An anonymous diary entry by one of Circle’s family support workers, who has had a busy week supporting parents and their children.
Names have been changed
I begin the week with a morning run and then attend our team meeting at our head office. I am usually based in a recovery hub, so it’s good to catch up with work colleagues and to work through our team meeting agenda.
I head to the hub following the team meeting, this gives me an opportunity to catch up on e-mails and phone calls. I then meet with a single mother of a ten year old daughter. She has been trying herself to resolve a matter to do with child tax credits. This has been going on for many months, so she is now allowing me to ask for an appointment with an agency who can support her with this. I have made an appointment to which I will accompany her and I am able to share this with her. She texts me later to thank me for helping her. I have also been supporting her with contact between her daughter and her father. He would like this increased, so I encourage the mother to ask her daughter for her views on this matter, as it is important her opinion is considered too.
I am a practice teacher and this morning I attend a practice teachers’ meeting at the University of Edinburgh. I have a first placement student with me and we are already half way through the placement. It will soon be time to think about the final report. The meeting this morning is to look at what is expected of both the student and the practice teacher in relation to this report. It is good to meet up with other practice teachers and to share and listen to the experiences of others.
In the afternoon I carry out a second direct observation with the student. This is our second attempt. We had arranged to meet the service user the previous week, but she had forgotten despite being reminded that we were coming. Often students can become very nervous about being “watched”, so it had been disappointing that it had been rescheduled. The service user makes us very welcome and the observation goes well.
My student and I have supervision in the morning. At the beginning of any placement, supervision dates and times are set aside in our diaries for the duration of the placement. We discuss families the student is supporting, the learning needs of the student, how theory is applied to the practice, and on this occasion we reflect on the direct observation.
Following supervision I meet with a single mother of a little boy. He was removed from her care a few days after birth, as there were concerns about her drug use. She worked hard to address her drug use and other concerns social work raised with her and her young son has since been placed back into her care full time.
A few years ago she witnessed a terrible accident which left her traumatised. She has found it difficult to go out as she doesn’t like the sound of traffic. We have been looking at strategies she can put in place and she has found something that works for her. She has also attended ‘Thrive to Survive’, which she was initially very nervous about attending, however she feels she has benefitted enormously from suggestions on coping mechanisms and has put these suggestions into place. On one occasion her son had hurt himself and she said she could feel herself panicking, but she implemented a coping strategy and managed the situation calmly.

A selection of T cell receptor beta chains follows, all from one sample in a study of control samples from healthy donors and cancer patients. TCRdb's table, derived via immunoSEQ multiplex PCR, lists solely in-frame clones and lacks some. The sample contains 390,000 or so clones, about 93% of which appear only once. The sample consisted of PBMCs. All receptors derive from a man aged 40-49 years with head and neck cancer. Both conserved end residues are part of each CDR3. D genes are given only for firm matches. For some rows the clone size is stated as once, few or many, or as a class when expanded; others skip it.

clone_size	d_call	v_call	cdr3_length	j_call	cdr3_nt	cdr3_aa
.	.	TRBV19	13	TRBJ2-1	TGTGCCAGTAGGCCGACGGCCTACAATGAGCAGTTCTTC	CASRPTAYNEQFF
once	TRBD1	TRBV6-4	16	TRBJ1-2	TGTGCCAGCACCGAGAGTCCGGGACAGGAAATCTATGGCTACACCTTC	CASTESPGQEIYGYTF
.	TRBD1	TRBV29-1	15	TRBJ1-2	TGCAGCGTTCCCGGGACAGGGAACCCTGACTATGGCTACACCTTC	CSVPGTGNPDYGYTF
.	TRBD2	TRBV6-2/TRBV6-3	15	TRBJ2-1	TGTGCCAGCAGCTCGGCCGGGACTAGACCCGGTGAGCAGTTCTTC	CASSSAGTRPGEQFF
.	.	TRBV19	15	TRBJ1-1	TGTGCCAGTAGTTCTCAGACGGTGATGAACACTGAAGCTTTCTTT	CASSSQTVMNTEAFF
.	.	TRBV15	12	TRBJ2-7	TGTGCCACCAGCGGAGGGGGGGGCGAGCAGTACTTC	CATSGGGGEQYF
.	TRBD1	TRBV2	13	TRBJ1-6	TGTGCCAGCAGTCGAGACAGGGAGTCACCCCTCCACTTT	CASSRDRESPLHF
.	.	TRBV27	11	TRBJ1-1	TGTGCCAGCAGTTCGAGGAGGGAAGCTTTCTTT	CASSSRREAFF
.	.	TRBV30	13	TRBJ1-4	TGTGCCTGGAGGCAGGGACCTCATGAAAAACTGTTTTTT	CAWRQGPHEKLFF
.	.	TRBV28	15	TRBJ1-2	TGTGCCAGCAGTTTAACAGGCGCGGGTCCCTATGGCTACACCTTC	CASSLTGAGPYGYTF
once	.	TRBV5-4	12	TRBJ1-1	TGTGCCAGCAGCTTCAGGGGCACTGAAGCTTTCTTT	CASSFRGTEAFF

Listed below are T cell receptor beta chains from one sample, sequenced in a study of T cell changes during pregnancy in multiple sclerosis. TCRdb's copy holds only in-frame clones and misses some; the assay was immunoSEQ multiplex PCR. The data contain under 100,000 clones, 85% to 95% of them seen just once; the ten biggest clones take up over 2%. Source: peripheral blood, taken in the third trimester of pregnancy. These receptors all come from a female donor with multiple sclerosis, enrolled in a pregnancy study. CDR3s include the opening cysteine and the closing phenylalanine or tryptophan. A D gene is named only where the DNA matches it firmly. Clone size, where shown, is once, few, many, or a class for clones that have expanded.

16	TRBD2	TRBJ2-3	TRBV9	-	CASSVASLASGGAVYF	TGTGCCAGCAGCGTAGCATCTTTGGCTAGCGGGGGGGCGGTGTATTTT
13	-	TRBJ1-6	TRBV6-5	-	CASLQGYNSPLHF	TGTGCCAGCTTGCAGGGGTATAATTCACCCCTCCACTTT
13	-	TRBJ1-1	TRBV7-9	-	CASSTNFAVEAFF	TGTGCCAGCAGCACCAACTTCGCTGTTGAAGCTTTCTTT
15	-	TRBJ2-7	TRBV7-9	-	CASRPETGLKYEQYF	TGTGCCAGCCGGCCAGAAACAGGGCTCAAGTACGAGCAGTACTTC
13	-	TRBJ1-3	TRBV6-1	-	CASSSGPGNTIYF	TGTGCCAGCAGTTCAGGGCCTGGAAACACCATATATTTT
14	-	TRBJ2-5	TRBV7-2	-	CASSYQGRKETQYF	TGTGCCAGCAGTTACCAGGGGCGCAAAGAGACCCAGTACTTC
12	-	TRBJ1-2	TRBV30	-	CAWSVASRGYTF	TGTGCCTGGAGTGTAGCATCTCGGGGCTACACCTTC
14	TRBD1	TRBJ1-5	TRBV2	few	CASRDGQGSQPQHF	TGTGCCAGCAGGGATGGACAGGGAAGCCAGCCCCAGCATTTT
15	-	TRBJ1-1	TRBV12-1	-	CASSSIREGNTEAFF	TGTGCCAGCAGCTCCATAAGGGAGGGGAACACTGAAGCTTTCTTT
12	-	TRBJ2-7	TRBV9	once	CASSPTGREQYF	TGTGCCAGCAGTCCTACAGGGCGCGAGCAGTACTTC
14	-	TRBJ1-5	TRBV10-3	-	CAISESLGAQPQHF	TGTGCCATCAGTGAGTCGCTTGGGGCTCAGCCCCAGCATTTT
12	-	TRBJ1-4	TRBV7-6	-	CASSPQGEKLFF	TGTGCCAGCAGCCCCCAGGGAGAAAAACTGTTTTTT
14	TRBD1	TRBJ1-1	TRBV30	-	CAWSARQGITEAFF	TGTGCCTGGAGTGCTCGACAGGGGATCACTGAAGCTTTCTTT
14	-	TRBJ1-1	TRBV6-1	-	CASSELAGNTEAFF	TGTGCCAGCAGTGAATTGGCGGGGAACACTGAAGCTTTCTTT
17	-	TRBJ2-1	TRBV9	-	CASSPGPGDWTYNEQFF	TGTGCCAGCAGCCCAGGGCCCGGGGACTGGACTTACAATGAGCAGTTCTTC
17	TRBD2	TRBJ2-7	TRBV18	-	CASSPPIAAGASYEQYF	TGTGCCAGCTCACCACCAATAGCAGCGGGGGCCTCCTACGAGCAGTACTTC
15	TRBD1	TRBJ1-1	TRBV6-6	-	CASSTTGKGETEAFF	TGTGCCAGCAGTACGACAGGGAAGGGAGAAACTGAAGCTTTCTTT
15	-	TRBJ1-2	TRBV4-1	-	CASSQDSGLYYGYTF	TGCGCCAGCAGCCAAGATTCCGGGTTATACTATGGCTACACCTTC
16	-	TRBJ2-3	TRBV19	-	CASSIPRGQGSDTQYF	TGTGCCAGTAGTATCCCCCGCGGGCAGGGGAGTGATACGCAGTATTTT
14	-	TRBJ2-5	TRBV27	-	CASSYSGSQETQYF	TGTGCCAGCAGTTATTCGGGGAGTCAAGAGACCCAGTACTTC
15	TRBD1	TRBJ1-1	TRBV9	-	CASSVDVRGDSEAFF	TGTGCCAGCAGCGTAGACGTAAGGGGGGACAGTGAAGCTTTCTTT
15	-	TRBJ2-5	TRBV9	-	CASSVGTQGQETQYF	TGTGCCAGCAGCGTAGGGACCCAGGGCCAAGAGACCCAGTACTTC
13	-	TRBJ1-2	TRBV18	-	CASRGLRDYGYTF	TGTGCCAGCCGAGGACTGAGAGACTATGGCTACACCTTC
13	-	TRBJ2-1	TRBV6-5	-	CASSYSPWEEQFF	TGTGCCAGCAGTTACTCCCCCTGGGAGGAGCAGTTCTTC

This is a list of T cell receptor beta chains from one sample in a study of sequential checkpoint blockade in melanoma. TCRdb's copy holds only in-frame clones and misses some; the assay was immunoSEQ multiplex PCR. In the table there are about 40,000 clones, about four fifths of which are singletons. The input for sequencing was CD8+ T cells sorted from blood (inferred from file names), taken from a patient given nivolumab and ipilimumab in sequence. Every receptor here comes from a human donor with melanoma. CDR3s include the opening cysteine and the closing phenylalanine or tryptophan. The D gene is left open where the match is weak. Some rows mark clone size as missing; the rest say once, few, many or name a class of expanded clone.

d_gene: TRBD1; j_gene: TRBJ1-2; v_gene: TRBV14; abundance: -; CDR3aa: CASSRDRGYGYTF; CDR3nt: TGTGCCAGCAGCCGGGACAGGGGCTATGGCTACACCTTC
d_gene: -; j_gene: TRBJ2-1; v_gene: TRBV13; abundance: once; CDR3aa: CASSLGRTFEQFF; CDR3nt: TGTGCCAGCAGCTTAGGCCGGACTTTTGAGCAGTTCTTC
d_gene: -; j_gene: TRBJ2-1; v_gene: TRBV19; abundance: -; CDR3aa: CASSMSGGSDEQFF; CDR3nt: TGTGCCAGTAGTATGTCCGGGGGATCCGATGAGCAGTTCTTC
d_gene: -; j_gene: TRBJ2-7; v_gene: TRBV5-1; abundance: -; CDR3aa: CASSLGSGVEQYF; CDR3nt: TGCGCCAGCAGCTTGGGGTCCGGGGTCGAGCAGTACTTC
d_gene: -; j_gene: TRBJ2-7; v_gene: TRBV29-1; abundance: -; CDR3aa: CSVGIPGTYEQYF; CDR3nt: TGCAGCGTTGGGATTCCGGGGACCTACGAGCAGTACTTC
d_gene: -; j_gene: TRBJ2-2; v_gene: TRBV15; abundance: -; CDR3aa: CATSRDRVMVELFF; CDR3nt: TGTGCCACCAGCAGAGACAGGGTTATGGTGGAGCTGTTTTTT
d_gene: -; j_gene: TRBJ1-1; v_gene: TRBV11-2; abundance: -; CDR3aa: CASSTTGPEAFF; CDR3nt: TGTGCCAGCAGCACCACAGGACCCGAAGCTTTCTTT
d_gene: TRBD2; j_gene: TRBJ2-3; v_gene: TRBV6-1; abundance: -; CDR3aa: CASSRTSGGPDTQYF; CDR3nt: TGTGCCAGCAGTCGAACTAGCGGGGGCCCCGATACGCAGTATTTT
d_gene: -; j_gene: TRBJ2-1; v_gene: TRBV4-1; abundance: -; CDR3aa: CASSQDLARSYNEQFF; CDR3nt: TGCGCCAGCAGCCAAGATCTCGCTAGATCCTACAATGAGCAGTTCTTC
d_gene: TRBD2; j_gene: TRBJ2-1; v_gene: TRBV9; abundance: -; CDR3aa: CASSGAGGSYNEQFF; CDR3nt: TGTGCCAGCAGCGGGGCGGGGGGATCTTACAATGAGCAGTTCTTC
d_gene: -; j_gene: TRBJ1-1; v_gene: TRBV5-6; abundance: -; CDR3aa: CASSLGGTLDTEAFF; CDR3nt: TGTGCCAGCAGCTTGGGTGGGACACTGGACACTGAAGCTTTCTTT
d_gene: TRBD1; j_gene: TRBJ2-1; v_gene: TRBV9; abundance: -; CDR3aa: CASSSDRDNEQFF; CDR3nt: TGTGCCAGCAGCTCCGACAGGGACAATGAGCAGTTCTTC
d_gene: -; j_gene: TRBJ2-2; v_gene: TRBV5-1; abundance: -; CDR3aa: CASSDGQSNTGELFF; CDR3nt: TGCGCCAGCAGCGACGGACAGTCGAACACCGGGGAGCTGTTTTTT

As an agency we are able to access free paint from the Paint Shed. We go along to ask for paint for her son’s bedroom. The staff are extremely supportive and she comes away with paint for the whole of her flat!
In the morning I attend a Core Group Meeting. I am supporting a father of two children. There are concerns about his drug and alcohol use and it is the recommendation of the social worker that the children are placed with family members whilst the father goes into the Ritson clinic. This piece of work is currently being undertaken by social work.
Later I meet with a mother who has an alcohol problem. She initially was very reluctant to accept the support I could offer and felt it was her daughter who needed the support. I encouraged her to meet me and we have since built up a very positive relationship. I had hoped her daughter would accept support from my student, but unfortunately she refused. I still feel her daughter would benefit from support; apparently she becomes very angry when seeing her mother drink, she pours drink down the sink and her mother describes her as being “embarrassed by her mom”. She won’t have friends to the house or allow her mother to talk to her friends.
I meet with the mother fortnightly; she also works and has other health issues for which she attends the hospital regularly. She shares with me what and how often she has been drinking and the consequences this is having on her relationship with her husband and other older children.
Yesterday I received a phone call from a service user I am supporting. She was upset about contact with her one year old child, so I had asked her to meet with me today. The baby was accommodated due to concerns about parental alcohol use. Previously this young mother has had five children accommodated by the local authority. The baby has been with carers now for six months. Contact has been going well and has been increased. A STEPS assessment is currently being undertaken at a Child and Family Centre. The mother presents as being low in mood, she shares with me she felt her baby couldn’t wait to go back to the carer. We discuss this and she is able to talk through her concerns. Her mood lifts by the end of our meeting.
Where possible I try to protect Friday afternoon. This gives me the opportunity to complete paper work and make phone calls before finishing for the weekend.